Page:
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Dell computer service, a sad story - Page 5

post #61 of 123
Quote:
Originally Posted by willpower View Post
Building your own is probably the best way to go if you're on a budget, but if you haven't put one together before it can be a bit daunting. Subsequently not very difficult at all after you've assembled one. Performing service on it is a matter of replacing the defective component.

Yep, I just built a Core i7 system myself. It's not that hard, and there are plenty of "how to" guides on the internet.

The hardest part is usually choosing which parts to buy, and making sure they are all compatible!

Maximum PC 2009 Dream Machine Builds
post #62 of 123
Quote:
Originally Posted by rnoldh View Post

But if it's a design defect ( like a known motherboard issue ) or overheating from poor design, how is that a user problem?
Same parts are in HP are in DELL are in Sony are in you name it
You really don't have DELL made hardware in your DELL computer
post #63 of 123
A few months ago the power cable for my Dell laptop broke. I went to their homepage so I could order a replacement only to be met by a multitude of options. I tried finding a number to call but soon realized that I was unable to communicate with Dell due to the fact that my support license was void. There was simply no way to ask them a simple question about a product I was willing to purchase
post #64 of 123
Quote:
Originally Posted by constant struggle View Post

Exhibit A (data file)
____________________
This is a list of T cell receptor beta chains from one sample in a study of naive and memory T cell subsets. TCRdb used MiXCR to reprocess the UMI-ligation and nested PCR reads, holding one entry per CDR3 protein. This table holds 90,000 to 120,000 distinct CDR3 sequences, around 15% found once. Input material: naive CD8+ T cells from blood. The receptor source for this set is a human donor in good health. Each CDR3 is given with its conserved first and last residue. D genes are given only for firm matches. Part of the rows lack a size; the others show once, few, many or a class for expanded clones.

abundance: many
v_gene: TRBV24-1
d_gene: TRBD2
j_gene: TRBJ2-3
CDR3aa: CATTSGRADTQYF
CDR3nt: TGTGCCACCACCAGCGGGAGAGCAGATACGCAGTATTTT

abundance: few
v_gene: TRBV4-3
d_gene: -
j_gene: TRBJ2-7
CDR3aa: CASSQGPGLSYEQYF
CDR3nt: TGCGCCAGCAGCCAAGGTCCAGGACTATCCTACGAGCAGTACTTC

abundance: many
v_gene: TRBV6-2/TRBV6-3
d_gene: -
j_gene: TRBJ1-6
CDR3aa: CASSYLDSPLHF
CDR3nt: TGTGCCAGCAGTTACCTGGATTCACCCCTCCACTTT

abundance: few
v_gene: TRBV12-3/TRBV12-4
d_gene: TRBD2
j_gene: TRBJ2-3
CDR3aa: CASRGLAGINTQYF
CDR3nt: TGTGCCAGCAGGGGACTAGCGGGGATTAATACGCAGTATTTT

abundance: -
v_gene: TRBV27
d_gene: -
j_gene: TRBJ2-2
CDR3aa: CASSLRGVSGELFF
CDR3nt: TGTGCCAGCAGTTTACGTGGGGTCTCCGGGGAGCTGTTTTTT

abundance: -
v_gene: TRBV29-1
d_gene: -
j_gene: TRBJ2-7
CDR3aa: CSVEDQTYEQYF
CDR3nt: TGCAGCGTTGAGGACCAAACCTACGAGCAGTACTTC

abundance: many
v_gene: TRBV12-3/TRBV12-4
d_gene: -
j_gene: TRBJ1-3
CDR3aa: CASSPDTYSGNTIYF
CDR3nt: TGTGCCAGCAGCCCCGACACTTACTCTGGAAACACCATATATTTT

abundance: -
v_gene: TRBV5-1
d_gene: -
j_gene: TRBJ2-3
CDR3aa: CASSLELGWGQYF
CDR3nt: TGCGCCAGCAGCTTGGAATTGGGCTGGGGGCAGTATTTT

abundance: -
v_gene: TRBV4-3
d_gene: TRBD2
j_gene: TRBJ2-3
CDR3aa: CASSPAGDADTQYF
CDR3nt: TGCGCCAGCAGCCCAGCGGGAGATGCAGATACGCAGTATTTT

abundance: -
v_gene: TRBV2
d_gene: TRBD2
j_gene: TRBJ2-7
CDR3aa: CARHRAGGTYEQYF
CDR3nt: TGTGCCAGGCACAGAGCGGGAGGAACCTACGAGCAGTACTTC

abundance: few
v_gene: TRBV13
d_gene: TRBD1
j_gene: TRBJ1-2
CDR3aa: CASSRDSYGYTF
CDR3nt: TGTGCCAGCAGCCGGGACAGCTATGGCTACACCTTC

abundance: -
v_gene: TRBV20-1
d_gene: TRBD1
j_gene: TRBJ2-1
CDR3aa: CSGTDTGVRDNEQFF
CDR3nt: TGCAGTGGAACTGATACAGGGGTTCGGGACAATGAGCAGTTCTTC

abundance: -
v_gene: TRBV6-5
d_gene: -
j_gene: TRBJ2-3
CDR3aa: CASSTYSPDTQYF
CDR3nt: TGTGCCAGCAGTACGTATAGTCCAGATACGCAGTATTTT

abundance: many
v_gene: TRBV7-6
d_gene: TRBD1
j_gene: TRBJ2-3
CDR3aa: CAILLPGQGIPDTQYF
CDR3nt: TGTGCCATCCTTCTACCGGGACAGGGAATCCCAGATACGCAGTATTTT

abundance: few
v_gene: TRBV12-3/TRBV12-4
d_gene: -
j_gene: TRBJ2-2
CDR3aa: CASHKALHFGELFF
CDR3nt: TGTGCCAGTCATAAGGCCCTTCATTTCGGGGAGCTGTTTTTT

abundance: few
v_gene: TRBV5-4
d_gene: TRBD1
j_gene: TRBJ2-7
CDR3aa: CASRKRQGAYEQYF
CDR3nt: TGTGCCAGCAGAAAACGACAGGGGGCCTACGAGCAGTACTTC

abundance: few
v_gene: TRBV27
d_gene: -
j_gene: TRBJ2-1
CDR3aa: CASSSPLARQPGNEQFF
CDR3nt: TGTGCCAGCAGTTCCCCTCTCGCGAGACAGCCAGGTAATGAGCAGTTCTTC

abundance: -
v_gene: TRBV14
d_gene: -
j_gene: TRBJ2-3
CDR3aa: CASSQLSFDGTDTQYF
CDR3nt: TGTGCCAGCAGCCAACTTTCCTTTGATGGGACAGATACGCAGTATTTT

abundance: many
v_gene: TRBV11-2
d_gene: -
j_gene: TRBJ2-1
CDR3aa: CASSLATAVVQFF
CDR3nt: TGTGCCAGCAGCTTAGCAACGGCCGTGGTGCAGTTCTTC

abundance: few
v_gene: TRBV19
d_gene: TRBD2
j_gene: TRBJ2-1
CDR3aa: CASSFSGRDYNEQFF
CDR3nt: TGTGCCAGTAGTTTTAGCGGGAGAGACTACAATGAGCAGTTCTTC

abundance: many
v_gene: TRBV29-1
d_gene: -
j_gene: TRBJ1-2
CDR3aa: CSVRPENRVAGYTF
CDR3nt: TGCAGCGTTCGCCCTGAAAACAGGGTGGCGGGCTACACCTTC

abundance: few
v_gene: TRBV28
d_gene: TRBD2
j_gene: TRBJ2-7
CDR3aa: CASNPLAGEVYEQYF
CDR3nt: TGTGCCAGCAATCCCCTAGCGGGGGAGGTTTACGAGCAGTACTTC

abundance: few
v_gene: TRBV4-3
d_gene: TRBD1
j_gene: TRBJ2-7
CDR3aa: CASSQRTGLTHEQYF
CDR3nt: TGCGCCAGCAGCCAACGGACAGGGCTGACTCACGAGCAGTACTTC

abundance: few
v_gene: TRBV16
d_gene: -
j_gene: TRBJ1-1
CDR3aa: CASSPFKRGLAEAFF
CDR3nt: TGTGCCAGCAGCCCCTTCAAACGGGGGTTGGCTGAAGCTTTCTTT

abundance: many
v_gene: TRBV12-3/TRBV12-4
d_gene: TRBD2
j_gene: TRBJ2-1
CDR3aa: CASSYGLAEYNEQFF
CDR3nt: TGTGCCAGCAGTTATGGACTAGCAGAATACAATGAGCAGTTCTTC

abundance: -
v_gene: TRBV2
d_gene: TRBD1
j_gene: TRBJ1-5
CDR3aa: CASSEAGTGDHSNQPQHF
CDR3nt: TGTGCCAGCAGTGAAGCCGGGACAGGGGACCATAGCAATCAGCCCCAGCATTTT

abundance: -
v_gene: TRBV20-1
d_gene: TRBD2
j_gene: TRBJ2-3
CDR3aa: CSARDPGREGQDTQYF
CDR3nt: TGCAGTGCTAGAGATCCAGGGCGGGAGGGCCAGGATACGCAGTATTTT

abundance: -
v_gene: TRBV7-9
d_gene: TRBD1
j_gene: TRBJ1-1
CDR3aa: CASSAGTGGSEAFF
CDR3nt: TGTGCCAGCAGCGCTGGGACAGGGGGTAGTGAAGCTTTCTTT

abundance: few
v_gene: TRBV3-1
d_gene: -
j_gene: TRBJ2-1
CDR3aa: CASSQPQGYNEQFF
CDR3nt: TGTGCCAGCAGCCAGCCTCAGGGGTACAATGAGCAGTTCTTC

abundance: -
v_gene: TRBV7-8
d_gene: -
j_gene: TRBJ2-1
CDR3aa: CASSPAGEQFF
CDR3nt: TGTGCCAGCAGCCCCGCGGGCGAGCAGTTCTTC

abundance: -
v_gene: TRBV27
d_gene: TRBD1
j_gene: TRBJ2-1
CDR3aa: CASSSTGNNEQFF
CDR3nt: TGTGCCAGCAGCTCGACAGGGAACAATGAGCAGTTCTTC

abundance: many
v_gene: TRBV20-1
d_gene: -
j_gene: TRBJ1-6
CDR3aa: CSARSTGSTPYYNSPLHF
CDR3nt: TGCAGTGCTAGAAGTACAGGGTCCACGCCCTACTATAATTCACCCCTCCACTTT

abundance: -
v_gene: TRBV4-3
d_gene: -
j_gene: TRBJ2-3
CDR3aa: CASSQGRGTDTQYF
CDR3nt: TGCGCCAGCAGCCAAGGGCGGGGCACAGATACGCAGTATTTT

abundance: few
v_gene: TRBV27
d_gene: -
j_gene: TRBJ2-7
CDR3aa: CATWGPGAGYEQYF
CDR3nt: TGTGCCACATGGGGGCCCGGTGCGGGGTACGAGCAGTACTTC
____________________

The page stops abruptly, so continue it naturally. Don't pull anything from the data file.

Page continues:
Same parts are in HP are in DELL are in Sony are in you name it
You really don't have DELL made hardware in your DELL computer

Err... I don't know about now, but Dell used to manufacture (or have manufactured for them) several components which only worked on Dells, such as RAM.
post #65 of 123
^^ True, but I believe in 2008 or so Dell started dropping the @#$@# proprietary motherboards and power supplies.

Dell kicks proprietary parts

I had a 1997 era Dell Dimension 8100 P4 and I was very cheezed when I found out I could not upgrade the mobo. The mobo featured only PCI (no AGP or PCI-e) slots so I could no longer upgrade the videocards. Glad I started building my own systems.
post #66 of 123
Quote:
Originally Posted by Ace Rimmer View Post
^^ True, but I believe in 2008 or so Dell started dropping the @#$@# proprietary motherboards and power supplies. Dell kicks proprietary parts I had a 1997 era Dell Dimension 8100 P4 and I was very cheezed when I found out I could not upgrade the mobo. The mobo featured only PCI (no AGP or PCI-e) slots so I could no longer upgrade the videocards. Glad I started building my own systems.
1997 P4? Something is not right there. You're probably thinking beginning of the millennium. Back when I was 14 I built an AMD Athlon 1.4ghz T-Bird with a GeForce2 GTS to power Counter Strike. I've been building ever since. It's by far the best way to get good value for money when you start venturing into higher end components.
post #67 of 123
This really is one of the benefits with Apple. If you live in close to a store, you can setup an appointment, walk in, and have an actual person take a look at your computer.
post #68 of 123
My experience with Dell goes back pretty far. The issues I had with the first computer were handled very smoothly. Then I had some issues with another computer a few years later and went through hell. Absolute hell. Swore I would get no more Dells. Then I read that they had ironed out their problems. So I tried again. Had some issues with this machine, but the service was vastly better. I have not had any problems with this machine for a year at least, so maybe Dell sucks again, but it seemed to me that they had overcome whatever problems they were having.

I am on my fourth Dell and would get another.
post #69 of 123
Quote:
Originally Posted by rnoldh View Post
I didn't do my due diligence.
Due diligence is a great idea in picking computers, investments, wives, cars, etc.


Whew, there's hope for me yet!
post #70 of 123
Quote:
Originally Posted by Ajaxv2 View Post
Whew, there's hope for me yet!

No hope,whatever you will do,you will not succeed.
post #71 of 123
Quote:
Originally Posted by rnoldh View Post